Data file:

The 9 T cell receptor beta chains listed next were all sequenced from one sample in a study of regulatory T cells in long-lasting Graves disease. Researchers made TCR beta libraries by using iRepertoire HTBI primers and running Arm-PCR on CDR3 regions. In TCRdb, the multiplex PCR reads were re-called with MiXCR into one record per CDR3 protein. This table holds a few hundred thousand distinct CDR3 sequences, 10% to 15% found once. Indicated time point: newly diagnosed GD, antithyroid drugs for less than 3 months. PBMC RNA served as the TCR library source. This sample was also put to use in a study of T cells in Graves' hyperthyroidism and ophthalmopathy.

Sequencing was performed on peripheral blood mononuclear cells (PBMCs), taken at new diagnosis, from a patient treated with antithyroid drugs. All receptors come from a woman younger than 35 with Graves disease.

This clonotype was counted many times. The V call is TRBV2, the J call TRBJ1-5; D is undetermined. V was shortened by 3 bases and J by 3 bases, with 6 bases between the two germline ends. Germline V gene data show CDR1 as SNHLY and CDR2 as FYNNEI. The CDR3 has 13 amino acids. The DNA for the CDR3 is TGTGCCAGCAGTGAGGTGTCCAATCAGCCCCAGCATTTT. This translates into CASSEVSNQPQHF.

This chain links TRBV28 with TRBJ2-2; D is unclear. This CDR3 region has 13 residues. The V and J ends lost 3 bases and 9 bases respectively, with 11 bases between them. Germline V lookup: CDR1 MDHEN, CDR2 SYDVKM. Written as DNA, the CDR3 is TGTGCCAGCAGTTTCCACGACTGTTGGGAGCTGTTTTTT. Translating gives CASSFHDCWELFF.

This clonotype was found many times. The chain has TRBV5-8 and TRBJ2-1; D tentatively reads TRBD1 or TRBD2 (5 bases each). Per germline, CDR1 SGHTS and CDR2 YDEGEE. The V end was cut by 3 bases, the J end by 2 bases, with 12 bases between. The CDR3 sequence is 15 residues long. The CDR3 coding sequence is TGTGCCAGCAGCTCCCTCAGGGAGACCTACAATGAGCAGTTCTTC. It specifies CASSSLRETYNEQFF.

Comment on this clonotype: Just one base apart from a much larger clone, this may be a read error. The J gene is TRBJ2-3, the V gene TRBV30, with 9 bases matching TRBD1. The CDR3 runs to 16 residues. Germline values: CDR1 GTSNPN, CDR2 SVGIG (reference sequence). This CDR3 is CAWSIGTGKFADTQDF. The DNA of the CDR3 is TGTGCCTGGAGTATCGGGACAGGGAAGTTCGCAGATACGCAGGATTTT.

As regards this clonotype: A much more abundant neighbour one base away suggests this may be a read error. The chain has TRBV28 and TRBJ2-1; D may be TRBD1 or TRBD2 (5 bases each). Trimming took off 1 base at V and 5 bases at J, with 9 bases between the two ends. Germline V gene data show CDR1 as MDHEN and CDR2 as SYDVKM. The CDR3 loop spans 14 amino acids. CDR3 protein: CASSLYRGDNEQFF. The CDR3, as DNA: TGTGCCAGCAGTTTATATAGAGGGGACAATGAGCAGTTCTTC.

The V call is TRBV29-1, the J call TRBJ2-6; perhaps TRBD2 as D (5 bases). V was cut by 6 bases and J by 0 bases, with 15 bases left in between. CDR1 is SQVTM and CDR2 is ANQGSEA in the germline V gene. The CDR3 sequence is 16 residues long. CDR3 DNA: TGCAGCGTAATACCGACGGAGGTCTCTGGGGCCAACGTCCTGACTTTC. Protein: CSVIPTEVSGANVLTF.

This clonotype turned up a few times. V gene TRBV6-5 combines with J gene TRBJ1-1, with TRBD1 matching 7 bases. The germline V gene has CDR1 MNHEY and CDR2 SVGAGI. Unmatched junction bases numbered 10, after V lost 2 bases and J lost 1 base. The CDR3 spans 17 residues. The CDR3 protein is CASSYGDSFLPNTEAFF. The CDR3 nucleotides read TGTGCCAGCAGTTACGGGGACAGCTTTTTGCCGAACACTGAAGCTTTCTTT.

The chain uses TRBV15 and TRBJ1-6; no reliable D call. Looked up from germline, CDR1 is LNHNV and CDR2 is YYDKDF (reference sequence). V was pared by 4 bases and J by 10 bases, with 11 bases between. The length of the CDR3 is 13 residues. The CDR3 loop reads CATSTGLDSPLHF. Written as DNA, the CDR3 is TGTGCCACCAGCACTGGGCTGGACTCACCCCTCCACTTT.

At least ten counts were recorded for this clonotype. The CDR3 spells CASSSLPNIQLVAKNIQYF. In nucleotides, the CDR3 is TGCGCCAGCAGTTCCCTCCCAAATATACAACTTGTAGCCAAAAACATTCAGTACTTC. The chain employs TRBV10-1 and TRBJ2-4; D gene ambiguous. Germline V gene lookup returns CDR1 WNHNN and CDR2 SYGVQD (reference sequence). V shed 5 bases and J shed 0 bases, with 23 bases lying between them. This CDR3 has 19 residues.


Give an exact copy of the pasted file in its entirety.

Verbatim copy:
The 9 T cell receptor beta chains listed next were all sequenced from one sample in a study of regulatory T cells in long-lasting Graves disease. Researchers made TCR beta libraries by using iRepertoire HTBI primers and running Arm-PCR on CDR3 regions. In TCRdb, the multiplex PCR reads were re-called with MiXCR into one record per CDR3 protein. This table holds a few hundred thousand distinct CDR3 sequences, 10% to 15% found once. Indicated time point: newly diagnosed GD, antithyroid drugs for less than 3 months. PBMC RNA served as the TCR library source. This sample was also put to use in a study of T cells in Graves' hyperthyroidism and ophthalmopathy.

Sequencing was performed on peripheral blood mononuclear cells (PBMCs), taken at new diagnosis, from a patient treated with antithyroid drugs. All receptors come from a woman younger than 35 with Graves disease.

This clonotype was counted many times. The V call is TRBV2, the J call TRBJ1-5; D is undetermined. V was shortened by 3 bases and J by 3 bases, with 6 bases between the two germline ends. Germline V gene data show CDR1 as SNHLY and CDR2 as FYNNEI. The CDR3 has 13 amino acids. The DNA for the CDR3 is TGTGCCAGCAGTGAGGTGTCCAATCAGCCCCAGCATTTT. This translates into CASSEVSNQPQHF.

This chain links TRBV28 with TRBJ2-2; D is unclear. This CDR3 region has 13 residues. The V and J ends lost 3 bases and 9 bases respectively, with 11 bases between them. Germline V lookup: CDR1 MDHEN, CDR2 SYDVKM. Written as DNA, the CDR3 is TGTGCCAGCAGTTTCCACGACTGTTGGGAGCTGTTTTTT. Translating gives CASSFHDCWELFF.

This clonotype was found many times. The chain has TRBV5-8 and TRBJ2-1; D tentatively reads TRBD1 or TRBD2 (5 bases each). Per germline, CDR1 SGHTS and CDR2 YDEGEE. The V end was cut by 3 bases, the J end by 2 bases, with 12 bases between. The CDR3 sequence is 15 residues long. The CDR3 coding sequence is TGTGCCAGCAGCTCCCTCAGGGAGACCTACAATGAGCAGTTCTTC. It specifies CASSSLRETYNEQFF.

Comment on this clonotype: Just one base apart from a much larger clone, this may be a read error. The J gene is TRBJ2-3, the V gene TRBV30, with 9 bases matching TRBD1. The CDR3 runs to 16 residues. Germline values: CDR1 GTSNPN, CDR2 SVGIG (reference sequence). This CDR3 is CAWSIGTGKFADTQDF. The DNA of the CDR3 is TGTGCCTGGAGTATCGGGACAGGGAAGTTCGCAGATACGCAGGATTTT.

As regards this clonotype: A much more abundant neighbour one base away suggests this may be a read error. The chain has TRBV28 and TRBJ2-1; D may be TRBD1 or TRBD2 (5 bases each). Trimming took off 1 base at V and 5 bases at J, with 9 bases between the two ends. Germline V gene data show CDR1 as MDHEN and CDR2 as SYDVKM. The CDR3 loop spans 14 amino acids. CDR3 protein: CASSLYRGDNEQFF. The CDR3, as DNA: TGTGCCAGCAGTTTATATAGAGGGGACAATGAGCAGTTCTTC.

The V call is TRBV29-1, the J call TRBJ2-6; perhaps TRBD2 as D (5 bases). V was cut by 6 bases and J by 0 bases, with 15 bases left in between. CDR1 is SQVTM and CDR2 is ANQGSEA in the germline V gene. The CDR3 sequence is 16 residues long. CDR3 DNA: TGCAGCGTAATACCGACGGAGGTCTCTGGGGCCAACGTCCTGACTTTC. Protein: CSVIPTEVSGANVLTF.

This clonotype turned up a few times. V gene TRBV6-5 combines with J gene TRBJ1-1, with TRBD1 matching 7 bases. The germline V gene has CDR1 MNHEY and CDR2 SVGAGI. Unmatched junction bases numbered 10, after V lost 2 bases and J lost 1 base. The CDR3 spans 17 residues. The CDR3 protein is CASSYGDSFLPNTEAFF. The CDR3 nucleotides read TGTGCCAGCAGTTACGGGGACAGCTTTTTGCCGAACACTGAAGCTTTCTTT.

The chain uses TRBV15 and TRBJ1-6; no reliable D call. Looked up from germline, CDR1 is LNHNV and CDR2 is YYDKDF (reference sequence). V was pared by 4 bases and J by 10 bases, with 11 bases between. The length of the CDR3 is 13 residues. The CDR3 loop reads CATSTGLDSPLHF. Written as DNA, the CDR3 is TGTGCCACCAGCACTGGGCTGGACTCACCCCTCCACTTT.

At least ten counts were recorded for this clonotype. The CDR3 spells CASSSLPNIQLVAKNIQYF. In nucleotides, the CDR3 is TGCGCCAGCAGTTCCCTCCCAAATATACAACTTGTAGCCAAAAACATTCAGTACTTC. The chain employs TRBV10-1 and TRBJ2-4; D gene ambiguous. Germline V gene lookup returns CDR1 WNHNN and CDR2 SYGVQD (reference sequence). V shed 5 bases and J shed 0 bases, with 23 bases lying between them. This CDR3 has 19 residues.